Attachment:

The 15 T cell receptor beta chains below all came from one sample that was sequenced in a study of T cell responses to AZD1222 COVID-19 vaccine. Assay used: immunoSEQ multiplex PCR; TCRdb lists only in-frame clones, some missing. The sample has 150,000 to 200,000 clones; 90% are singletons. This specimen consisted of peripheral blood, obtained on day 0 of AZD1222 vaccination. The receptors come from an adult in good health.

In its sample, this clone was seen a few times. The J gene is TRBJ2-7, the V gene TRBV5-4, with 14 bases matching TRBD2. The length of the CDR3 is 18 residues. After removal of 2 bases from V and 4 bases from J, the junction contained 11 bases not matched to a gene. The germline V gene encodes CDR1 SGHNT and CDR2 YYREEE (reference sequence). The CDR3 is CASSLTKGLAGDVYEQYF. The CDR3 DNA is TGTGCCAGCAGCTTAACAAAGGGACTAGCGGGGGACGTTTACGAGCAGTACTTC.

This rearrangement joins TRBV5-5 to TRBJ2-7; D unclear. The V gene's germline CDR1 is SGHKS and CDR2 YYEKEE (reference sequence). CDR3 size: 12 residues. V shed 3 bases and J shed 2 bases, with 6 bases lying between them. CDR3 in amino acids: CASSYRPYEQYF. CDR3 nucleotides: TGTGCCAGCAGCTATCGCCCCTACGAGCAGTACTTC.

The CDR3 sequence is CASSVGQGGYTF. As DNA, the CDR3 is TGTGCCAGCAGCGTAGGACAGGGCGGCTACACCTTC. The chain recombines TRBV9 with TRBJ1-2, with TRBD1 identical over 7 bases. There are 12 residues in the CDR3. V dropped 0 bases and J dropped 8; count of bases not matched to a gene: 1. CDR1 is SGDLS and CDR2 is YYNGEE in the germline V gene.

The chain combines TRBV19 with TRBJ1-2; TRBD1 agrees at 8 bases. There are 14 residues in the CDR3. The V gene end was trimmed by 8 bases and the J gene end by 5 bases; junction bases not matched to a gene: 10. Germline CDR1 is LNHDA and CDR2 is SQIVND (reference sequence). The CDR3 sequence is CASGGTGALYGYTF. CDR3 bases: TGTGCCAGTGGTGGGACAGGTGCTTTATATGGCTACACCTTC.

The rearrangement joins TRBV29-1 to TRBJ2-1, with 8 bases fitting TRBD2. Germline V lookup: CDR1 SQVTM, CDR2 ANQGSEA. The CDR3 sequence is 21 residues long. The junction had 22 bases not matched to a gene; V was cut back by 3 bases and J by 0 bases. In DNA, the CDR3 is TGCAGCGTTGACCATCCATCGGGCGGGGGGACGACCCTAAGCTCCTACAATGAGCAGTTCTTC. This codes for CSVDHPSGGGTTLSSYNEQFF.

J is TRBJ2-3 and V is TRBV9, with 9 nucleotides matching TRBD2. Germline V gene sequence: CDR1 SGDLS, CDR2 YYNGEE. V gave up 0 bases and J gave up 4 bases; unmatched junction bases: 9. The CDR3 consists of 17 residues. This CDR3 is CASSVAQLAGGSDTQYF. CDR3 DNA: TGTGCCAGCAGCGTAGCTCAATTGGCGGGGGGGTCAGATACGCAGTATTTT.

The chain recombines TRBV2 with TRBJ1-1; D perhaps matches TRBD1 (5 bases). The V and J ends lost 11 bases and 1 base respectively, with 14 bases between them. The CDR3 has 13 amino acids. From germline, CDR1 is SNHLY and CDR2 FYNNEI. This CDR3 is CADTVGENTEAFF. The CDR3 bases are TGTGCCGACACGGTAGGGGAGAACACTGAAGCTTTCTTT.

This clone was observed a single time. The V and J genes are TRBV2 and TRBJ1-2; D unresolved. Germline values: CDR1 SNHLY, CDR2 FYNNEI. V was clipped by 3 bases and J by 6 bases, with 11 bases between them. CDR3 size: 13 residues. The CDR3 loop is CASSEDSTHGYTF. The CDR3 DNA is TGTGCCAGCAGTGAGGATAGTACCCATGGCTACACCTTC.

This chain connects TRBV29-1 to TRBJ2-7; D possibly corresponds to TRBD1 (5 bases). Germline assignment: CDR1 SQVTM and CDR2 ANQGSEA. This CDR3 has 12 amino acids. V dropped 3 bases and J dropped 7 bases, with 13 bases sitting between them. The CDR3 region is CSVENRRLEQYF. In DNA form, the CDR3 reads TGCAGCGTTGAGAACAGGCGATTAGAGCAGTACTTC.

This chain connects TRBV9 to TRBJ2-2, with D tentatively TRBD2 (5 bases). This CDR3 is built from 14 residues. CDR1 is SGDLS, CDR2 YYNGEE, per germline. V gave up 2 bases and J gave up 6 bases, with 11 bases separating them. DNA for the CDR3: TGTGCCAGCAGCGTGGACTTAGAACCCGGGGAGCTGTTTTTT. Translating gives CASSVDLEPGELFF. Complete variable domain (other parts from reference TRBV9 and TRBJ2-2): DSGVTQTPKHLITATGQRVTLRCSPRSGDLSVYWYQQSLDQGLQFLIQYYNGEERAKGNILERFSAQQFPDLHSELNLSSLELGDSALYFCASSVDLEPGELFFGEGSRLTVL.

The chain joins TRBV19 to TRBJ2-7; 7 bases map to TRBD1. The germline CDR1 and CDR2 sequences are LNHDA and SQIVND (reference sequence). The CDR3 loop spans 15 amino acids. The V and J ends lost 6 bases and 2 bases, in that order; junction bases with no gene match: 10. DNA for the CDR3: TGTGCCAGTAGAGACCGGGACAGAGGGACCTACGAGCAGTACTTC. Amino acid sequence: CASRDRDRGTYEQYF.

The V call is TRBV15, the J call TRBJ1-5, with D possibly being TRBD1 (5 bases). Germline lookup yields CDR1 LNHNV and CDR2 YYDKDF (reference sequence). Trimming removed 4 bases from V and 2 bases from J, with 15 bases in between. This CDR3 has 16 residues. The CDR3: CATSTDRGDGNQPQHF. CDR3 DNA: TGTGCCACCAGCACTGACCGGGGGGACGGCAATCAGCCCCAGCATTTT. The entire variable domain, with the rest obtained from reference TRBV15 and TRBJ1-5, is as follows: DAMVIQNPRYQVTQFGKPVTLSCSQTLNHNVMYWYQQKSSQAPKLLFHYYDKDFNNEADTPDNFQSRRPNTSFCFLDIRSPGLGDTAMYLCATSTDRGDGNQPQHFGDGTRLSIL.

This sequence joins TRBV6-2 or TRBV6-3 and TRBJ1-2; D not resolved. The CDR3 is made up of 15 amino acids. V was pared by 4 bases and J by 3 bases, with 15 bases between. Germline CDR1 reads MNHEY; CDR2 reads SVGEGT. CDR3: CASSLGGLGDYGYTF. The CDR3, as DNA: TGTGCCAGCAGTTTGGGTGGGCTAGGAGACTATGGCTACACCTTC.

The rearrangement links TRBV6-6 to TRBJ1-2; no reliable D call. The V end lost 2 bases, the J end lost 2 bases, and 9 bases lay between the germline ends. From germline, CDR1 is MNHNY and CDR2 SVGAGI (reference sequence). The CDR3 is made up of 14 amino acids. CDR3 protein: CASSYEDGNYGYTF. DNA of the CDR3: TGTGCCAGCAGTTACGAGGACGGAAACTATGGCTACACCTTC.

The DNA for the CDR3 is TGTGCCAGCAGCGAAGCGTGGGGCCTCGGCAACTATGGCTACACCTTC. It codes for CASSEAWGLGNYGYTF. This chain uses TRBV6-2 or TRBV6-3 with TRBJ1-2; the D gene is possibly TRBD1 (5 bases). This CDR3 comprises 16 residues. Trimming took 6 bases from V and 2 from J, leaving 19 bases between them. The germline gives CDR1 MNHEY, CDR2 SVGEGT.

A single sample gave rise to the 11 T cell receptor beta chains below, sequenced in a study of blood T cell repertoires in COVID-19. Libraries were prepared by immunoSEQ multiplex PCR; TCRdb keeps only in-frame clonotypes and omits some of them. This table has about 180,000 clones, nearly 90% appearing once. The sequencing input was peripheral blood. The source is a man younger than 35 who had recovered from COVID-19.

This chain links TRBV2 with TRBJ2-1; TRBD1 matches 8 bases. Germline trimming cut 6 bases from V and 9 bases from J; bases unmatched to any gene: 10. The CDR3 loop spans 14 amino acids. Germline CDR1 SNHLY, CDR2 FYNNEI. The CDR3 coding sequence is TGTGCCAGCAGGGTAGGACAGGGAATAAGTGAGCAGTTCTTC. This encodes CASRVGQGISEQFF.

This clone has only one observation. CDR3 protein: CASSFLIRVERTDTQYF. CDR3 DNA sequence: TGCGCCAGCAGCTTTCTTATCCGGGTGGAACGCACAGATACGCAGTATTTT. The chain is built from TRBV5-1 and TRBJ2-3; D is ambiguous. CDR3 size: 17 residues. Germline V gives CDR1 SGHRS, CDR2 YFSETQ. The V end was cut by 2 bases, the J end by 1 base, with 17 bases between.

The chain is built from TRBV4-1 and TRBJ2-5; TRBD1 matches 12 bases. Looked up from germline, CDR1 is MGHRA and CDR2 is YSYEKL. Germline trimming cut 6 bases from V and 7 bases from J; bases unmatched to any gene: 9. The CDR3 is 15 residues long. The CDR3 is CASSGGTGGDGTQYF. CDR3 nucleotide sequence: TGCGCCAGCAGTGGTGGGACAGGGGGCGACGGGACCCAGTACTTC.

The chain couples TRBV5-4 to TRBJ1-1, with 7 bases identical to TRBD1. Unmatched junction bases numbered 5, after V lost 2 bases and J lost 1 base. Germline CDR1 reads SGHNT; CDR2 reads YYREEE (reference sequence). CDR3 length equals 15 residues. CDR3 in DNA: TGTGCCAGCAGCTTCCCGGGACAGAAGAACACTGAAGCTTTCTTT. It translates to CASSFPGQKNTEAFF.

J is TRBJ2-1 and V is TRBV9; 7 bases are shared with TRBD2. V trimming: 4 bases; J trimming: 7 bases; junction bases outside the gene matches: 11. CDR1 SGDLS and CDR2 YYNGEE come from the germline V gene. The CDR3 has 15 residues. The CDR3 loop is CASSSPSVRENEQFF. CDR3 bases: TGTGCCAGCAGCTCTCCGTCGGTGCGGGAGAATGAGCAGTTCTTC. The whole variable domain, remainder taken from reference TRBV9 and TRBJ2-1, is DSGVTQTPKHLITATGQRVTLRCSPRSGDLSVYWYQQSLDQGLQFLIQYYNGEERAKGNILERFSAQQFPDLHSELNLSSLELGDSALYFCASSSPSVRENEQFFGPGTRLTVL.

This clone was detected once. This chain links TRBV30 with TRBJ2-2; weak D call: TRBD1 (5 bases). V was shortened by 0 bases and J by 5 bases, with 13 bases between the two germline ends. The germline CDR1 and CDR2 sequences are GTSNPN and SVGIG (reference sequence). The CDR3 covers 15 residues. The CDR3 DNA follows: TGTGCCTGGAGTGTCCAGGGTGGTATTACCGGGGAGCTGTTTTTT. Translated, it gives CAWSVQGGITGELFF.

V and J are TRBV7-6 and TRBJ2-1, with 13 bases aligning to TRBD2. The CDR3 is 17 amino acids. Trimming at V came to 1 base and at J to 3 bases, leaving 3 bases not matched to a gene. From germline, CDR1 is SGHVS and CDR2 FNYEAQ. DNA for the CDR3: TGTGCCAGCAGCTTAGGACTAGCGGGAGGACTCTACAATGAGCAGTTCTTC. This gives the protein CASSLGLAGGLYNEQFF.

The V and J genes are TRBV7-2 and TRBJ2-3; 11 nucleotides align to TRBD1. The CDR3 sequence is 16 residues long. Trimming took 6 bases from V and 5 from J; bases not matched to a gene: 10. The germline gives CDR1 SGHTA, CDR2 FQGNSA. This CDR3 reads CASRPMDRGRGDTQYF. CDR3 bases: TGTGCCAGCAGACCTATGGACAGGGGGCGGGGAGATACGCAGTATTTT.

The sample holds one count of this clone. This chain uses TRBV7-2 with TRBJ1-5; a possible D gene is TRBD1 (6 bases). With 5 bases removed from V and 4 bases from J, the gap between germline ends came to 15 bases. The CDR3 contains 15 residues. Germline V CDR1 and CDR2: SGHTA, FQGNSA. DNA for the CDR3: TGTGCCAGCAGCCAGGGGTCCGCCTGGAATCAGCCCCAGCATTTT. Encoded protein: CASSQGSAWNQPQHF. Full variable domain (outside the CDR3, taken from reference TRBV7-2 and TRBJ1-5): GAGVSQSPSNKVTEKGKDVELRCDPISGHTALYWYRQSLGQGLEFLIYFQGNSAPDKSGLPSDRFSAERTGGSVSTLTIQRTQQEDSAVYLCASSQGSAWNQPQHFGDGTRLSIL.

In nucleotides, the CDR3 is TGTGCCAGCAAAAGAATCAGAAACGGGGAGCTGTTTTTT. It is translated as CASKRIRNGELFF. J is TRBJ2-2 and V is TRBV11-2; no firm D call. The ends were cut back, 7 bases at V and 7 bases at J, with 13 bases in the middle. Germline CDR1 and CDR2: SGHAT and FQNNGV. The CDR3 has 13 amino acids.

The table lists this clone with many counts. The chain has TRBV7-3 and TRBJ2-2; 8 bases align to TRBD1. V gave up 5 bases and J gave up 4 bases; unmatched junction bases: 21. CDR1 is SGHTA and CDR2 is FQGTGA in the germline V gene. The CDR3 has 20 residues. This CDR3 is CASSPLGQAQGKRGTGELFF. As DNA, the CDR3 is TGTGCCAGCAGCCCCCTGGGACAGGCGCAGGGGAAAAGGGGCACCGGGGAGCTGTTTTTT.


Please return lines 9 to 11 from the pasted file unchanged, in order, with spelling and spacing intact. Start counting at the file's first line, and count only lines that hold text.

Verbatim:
This clone was observed a single time. The V and J genes are TRBV2 and TRBJ1-2; D unresolved. Germline values: CDR1 SNHLY, CDR2 FYNNEI. V was clipped by 3 bases and J by 6 bases, with 11 bases between them. CDR3 size: 13 residues. The CDR3 loop is CASSEDSTHGYTF. The CDR3 DNA is TGTGCCAGCAGTGAGGATAGTACCCATGGCTACACCTTC.

This chain connects TRBV29-1 to TRBJ2-7; D possibly corresponds to TRBD1 (5 bases). Germline assignment: CDR1 SQVTM and CDR2 ANQGSEA. This CDR3 has 12 amino acids. V dropped 3 bases and J dropped 7 bases, with 13 bases sitting between them. The CDR3 region is CSVENRRLEQYF. In DNA form, the CDR3 reads TGCAGCGTTGAGAACAGGCGATTAGAGCAGTACTTC.

This chain connects TRBV9 to TRBJ2-2, with D tentatively TRBD2 (5 bases). This CDR3 is built from 14 residues. CDR1 is SGDLS, CDR2 YYNGEE, per germline. V gave up 2 bases and J gave up 6 bases, with 11 bases separating them. DNA for the CDR3: TGTGCCAGCAGCGTGGACTTAGAACCCGGGGAGCTGTTTTTT. Translating gives CASSVDLEPGELFF. Complete variable domain (other parts from reference TRBV9 and TRBJ2-2): DSGVTQTPKHLITATGQRVTLRCSPRSGDLSVYWYQQSLDQGLQFLIQYYNGEERAKGNILERFSAQQFPDLHSELNLSSLELGDSALYFCASSVDLEPGELFFGEGSRLTVL.